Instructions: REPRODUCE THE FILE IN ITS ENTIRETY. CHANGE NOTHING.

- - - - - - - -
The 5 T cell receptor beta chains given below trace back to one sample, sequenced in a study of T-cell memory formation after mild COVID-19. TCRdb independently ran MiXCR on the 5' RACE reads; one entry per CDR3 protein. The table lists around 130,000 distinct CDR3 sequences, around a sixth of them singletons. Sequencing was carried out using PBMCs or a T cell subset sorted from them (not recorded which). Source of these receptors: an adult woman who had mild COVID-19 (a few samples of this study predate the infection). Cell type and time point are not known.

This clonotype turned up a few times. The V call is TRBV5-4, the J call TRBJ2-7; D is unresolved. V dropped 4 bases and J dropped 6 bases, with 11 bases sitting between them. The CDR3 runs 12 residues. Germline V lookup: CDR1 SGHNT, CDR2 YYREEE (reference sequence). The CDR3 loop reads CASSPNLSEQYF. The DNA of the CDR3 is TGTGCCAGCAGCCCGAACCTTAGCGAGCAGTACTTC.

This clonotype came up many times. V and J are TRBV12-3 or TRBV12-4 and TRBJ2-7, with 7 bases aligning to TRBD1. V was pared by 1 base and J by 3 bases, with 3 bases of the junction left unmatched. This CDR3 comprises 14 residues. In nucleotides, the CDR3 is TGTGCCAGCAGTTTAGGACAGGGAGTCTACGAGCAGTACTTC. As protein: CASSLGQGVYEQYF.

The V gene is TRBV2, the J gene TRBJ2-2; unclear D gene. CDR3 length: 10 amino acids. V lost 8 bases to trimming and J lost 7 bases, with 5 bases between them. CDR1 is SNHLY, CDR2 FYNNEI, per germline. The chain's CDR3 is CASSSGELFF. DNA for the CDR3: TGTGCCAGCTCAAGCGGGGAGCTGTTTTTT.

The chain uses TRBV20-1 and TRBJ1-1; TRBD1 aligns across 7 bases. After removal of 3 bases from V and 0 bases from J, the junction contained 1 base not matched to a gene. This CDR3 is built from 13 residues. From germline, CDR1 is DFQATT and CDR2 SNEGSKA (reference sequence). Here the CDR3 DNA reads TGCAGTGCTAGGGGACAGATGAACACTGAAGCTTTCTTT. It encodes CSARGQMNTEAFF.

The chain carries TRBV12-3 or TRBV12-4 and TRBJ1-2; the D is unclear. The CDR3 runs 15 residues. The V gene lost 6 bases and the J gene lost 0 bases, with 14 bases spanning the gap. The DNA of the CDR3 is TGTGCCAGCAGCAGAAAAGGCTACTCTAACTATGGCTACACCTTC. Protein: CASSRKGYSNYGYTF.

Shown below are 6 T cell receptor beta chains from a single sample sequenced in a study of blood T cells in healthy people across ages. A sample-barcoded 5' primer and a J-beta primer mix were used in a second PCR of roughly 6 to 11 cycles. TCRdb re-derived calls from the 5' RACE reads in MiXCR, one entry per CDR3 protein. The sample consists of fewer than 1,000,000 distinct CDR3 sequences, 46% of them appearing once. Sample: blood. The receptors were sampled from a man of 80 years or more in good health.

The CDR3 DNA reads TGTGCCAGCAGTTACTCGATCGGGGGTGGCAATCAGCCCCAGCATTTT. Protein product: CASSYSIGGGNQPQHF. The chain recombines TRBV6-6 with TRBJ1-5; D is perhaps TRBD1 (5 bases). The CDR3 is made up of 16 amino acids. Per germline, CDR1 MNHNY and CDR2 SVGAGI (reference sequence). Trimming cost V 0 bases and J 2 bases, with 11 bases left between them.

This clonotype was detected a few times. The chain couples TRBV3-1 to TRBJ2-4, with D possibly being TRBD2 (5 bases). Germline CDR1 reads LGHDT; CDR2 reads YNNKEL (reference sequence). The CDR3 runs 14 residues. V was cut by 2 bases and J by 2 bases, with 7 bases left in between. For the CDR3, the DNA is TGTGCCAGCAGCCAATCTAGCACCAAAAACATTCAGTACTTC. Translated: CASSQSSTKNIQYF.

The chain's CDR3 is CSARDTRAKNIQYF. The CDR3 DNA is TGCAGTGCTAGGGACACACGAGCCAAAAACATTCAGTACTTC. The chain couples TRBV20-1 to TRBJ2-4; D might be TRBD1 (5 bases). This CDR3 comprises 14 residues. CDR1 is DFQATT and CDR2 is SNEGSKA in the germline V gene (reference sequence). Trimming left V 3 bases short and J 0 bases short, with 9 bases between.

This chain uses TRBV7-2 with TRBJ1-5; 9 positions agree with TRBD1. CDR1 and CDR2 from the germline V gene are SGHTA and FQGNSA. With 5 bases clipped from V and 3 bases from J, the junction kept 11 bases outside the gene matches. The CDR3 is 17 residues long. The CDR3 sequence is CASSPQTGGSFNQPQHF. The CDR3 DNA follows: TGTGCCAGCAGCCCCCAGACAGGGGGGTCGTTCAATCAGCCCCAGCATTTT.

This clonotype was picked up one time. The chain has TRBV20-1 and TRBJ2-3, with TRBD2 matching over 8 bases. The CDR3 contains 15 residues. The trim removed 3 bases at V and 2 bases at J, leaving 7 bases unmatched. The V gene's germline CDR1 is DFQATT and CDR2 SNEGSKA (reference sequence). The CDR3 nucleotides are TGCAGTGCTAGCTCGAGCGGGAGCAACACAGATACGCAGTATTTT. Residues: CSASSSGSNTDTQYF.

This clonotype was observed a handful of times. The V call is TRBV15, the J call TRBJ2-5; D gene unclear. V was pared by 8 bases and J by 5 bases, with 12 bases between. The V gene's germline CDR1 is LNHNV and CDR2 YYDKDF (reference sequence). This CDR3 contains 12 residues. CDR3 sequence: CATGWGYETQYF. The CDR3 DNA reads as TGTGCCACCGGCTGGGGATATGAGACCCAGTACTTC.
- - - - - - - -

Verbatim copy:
The 5 T cell receptor beta chains given below trace back to one sample, sequenced in a study of T-cell memory formation after mild COVID-19. TCRdb independently ran MiXCR on the 5' RACE reads; one entry per CDR3 protein. The table lists around 130,000 distinct CDR3 sequences, around a sixth of them singletons. Sequencing was carried out using PBMCs or a T cell subset sorted from them (not recorded which). Source of these receptors: an adult woman who had mild COVID-19 (a few samples of this study predate the infection). Cell type and time point are not known.

This clonotype turned up a few times. The V call is TRBV5-4, the J call TRBJ2-7; D is unresolved. V dropped 4 bases and J dropped 6 bases, with 11 bases sitting between them. The CDR3 runs 12 residues. Germline V lookup: CDR1 SGHNT, CDR2 YYREEE (reference sequence). The CDR3 loop reads CASSPNLSEQYF. The DNA of the CDR3 is TGTGCCAGCAGCCCGAACCTTAGCGAGCAGTACTTC.

This clonotype came up many times. V and J are TRBV12-3 or TRBV12-4 and TRBJ2-7, with 7 bases aligning to TRBD1. V was pared by 1 base and J by 3 bases, with 3 bases of the junction left unmatched. This CDR3 comprises 14 residues. In nucleotides, the CDR3 is TGTGCCAGCAGTTTAGGACAGGGAGTCTACGAGCAGTACTTC. As protein: CASSLGQGVYEQYF.

The V gene is TRBV2, the J gene TRBJ2-2; unclear D gene. CDR3 length: 10 amino acids. V lost 8 bases to trimming and J lost 7 bases, with 5 bases between them. CDR1 is SNHLY, CDR2 FYNNEI, per germline. The chain's CDR3 is CASSSGELFF. DNA for the CDR3: TGTGCCAGCTCAAGCGGGGAGCTGTTTTTT.

The chain uses TRBV20-1 and TRBJ1-1; TRBD1 aligns across 7 bases. After removal of 3 bases from V and 0 bases from J, the junction contained 1 base not matched to a gene. This CDR3 is built from 13 residues. From germline, CDR1 is DFQATT and CDR2 SNEGSKA (reference sequence). Here the CDR3 DNA reads TGCAGTGCTAGGGGACAGATGAACACTGAAGCTTTCTTT. It encodes CSARGQMNTEAFF.

The chain carries TRBV12-3 or TRBV12-4 and TRBJ1-2; the D is unclear. The CDR3 runs 15 residues. The V gene lost 6 bases and the J gene lost 0 bases, with 14 bases spanning the gap. The DNA of the CDR3 is TGTGCCAGCAGCAGAAAAGGCTACTCTAACTATGGCTACACCTTC. Protein: CASSRKGYSNYGYTF.

Shown below are 6 T cell receptor beta chains from a single sample sequenced in a study of blood T cells in healthy people across ages. A sample-barcoded 5' primer and a J-beta primer mix were used in a second PCR of roughly 6 to 11 cycles. TCRdb re-derived calls from the 5' RACE reads in MiXCR, one entry per CDR3 protein. The sample consists of fewer than 1,000,000 distinct CDR3 sequences, 46% of them appearing once. Sample: blood. The receptors were sampled from a man of 80 years or more in good health.

The CDR3 DNA reads TGTGCCAGCAGTTACTCGATCGGGGGTGGCAATCAGCCCCAGCATTTT. Protein product: CASSYSIGGGNQPQHF. The chain recombines TRBV6-6 with TRBJ1-5; D is perhaps TRBD1 (5 bases). The CDR3 is made up of 16 amino acids. Per germline, CDR1 MNHNY and CDR2 SVGAGI (reference sequence). Trimming cost V 0 bases and J 2 bases, with 11 bases left between them.

This clonotype was detected a few times. The chain couples TRBV3-1 to TRBJ2-4, with D possibly being TRBD2 (5 bases). Germline CDR1 reads LGHDT; CDR2 reads YNNKEL (reference sequence). The CDR3 runs 14 residues. V was cut by 2 bases and J by 2 bases, with 7 bases left in between. For the CDR3, the DNA is TGTGCCAGCAGCCAATCTAGCACCAAAAACATTCAGTACTTC. Translated: CASSQSSTKNIQYF.

The chain's CDR3 is CSARDTRAKNIQYF. The CDR3 DNA is TGCAGTGCTAGGGACACACGAGCCAAAAACATTCAGTACTTC. The chain couples TRBV20-1 to TRBJ2-4; D might be TRBD1 (5 bases). This CDR3 comprises 14 residues. CDR1 is DFQATT and CDR2 is SNEGSKA in the germline V gene (reference sequence). Trimming left V 3 bases short and J 0 bases short, with 9 bases between.

This chain uses TRBV7-2 with TRBJ1-5; 9 positions agree with TRBD1. CDR1 and CDR2 from the germline V gene are SGHTA and FQGNSA. With 5 bases clipped from V and 3 bases from J, the junction kept 11 bases outside the gene matches. The CDR3 is 17 residues long. The CDR3 sequence is CASSPQTGGSFNQPQHF. The CDR3 DNA follows: TGTGCCAGCAGCCCCCAGACAGGGGGGTCGTTCAATCAGCCCCAGCATTTT.

This clonotype was picked up one time. The chain has TRBV20-1 and TRBJ2-3, with TRBD2 matching over 8 bases. The CDR3 contains 15 residues. The trim removed 3 bases at V and 2 bases at J, leaving 7 bases unmatched. The V gene's germline CDR1 is DFQATT and CDR2 SNEGSKA (reference sequence). The CDR3 nucleotides are TGCAGTGCTAGCTCGAGCGGGAGCAACACAGATACGCAGTATTTT. Residues: CSASSSGSNTDTQYF.

This clonotype was observed a handful of times. The V call is TRBV15, the J call TRBJ2-5; D gene unclear. V was pared by 8 bases and J by 5 bases, with 12 bases between. The V gene's germline CDR1 is LNHNV and CDR2 YYDKDF (reference sequence). This CDR3 contains 12 residues. CDR3 sequence: CATGWGYETQYF. The CDR3 DNA reads as TGTGCCACCGGCTGGGGATATGAGACCCAGTACTTC.